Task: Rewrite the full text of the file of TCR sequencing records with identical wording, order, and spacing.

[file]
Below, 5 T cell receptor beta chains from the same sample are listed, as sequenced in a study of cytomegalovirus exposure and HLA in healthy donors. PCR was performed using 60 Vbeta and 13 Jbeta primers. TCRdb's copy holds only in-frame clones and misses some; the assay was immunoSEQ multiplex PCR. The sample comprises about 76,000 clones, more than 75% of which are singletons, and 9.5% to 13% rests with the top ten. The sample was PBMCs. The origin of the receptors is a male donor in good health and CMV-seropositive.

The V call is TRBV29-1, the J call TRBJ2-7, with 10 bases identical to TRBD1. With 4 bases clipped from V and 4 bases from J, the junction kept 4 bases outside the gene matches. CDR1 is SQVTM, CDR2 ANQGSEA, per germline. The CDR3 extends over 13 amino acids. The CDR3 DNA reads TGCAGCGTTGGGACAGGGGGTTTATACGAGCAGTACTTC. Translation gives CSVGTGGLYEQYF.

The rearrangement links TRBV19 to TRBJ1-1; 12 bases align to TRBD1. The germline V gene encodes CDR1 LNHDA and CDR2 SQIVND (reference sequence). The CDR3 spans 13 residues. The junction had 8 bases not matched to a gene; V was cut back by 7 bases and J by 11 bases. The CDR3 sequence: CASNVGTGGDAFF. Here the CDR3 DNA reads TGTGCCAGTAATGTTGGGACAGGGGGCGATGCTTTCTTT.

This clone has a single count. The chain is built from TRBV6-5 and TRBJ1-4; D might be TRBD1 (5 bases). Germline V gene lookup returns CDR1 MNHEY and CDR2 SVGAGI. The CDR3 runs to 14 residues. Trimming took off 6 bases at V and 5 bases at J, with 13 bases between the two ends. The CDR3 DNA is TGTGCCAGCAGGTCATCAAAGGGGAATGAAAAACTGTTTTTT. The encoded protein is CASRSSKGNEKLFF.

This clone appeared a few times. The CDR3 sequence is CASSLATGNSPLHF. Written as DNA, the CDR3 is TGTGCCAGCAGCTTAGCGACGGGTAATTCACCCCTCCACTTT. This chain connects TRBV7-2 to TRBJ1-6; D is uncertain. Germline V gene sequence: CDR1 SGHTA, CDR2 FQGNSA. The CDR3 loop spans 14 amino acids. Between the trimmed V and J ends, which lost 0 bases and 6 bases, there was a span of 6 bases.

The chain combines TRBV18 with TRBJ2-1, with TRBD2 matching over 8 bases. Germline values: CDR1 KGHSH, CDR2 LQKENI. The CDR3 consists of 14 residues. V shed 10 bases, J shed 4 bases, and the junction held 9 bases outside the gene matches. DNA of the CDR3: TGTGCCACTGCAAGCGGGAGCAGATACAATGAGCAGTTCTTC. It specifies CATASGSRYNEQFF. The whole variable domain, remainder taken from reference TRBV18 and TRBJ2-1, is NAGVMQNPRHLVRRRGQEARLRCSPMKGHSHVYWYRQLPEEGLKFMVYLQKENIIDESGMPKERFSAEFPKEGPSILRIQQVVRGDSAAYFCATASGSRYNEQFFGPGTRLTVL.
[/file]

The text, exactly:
Below, 5 T cell receptor beta chains from the same sample are listed, as sequenced in a study of cytomegalovirus exposure and HLA in healthy donors. PCR was performed using 60 Vbeta and 13 Jbeta primers. TCRdb's copy holds only in-frame clones and misses some; the assay was immunoSEQ multiplex PCR. The sample comprises about 76,000 clones, more than 75% of which are singletons, and 9.5% to 13% rests with the top ten. The sample was PBMCs. The origin of the receptors is a male donor in good health and CMV-seropositive.

The V call is TRBV29-1, the J call TRBJ2-7, with 10 bases identical to TRBD1. With 4 bases clipped from V and 4 bases from J, the junction kept 4 bases outside the gene matches. CDR1 is SQVTM, CDR2 ANQGSEA, per germline. The CDR3 extends over 13 amino acids. The CDR3 DNA reads TGCAGCGTTGGGACAGGGGGTTTATACGAGCAGTACTTC. Translation gives CSVGTGGLYEQYF.

The rearrangement links TRBV19 to TRBJ1-1; 12 bases align to TRBD1. The germline V gene encodes CDR1 LNHDA and CDR2 SQIVND (reference sequence). The CDR3 spans 13 residues. The junction had 8 bases not matched to a gene; V was cut back by 7 bases and J by 11 bases. The CDR3 sequence: CASNVGTGGDAFF. Here the CDR3 DNA reads TGTGCCAGTAATGTTGGGACAGGGGGCGATGCTTTCTTT.

This clone has a single count. The chain is built from TRBV6-5 and TRBJ1-4; D might be TRBD1 (5 bases). Germline V gene lookup returns CDR1 MNHEY and CDR2 SVGAGI. The CDR3 runs to 14 residues. Trimming took off 6 bases at V and 5 bases at J, with 13 bases between the two ends. The CDR3 DNA is TGTGCCAGCAGGTCATCAAAGGGGAATGAAAAACTGTTTTTT. The encoded protein is CASRSSKGNEKLFF.

This clone appeared a few times. The CDR3 sequence is CASSLATGNSPLHF. Written as DNA, the CDR3 is TGTGCCAGCAGCTTAGCGACGGGTAATTCACCCCTCCACTTT. This chain connects TRBV7-2 to TRBJ1-6; D is uncertain. Germline V gene sequence: CDR1 SGHTA, CDR2 FQGNSA. The CDR3 loop spans 14 amino acids. Between the trimmed V and J ends, which lost 0 bases and 6 bases, there was a span of 6 bases.

The chain combines TRBV18 with TRBJ2-1, with TRBD2 matching over 8 bases. Germline values: CDR1 KGHSH, CDR2 LQKENI. The CDR3 consists of 14 residues. V shed 10 bases, J shed 4 bases, and the junction held 9 bases outside the gene matches. DNA of the CDR3: TGTGCCACTGCAAGCGGGAGCAGATACAATGAGCAGTTCTTC. It specifies CATASGSRYNEQFF. The whole variable domain, remainder taken from reference TRBV18 and TRBJ2-1, is NAGVMQNPRHLVRRRGQEARLRCSPMKGHSHVYWYRQLPEEGLKFMVYLQKENIIDESGMPKERFSAEFPKEGPSILRIQQVVRGDSAAYFCATASGSRYNEQFFGPGTRLTVL.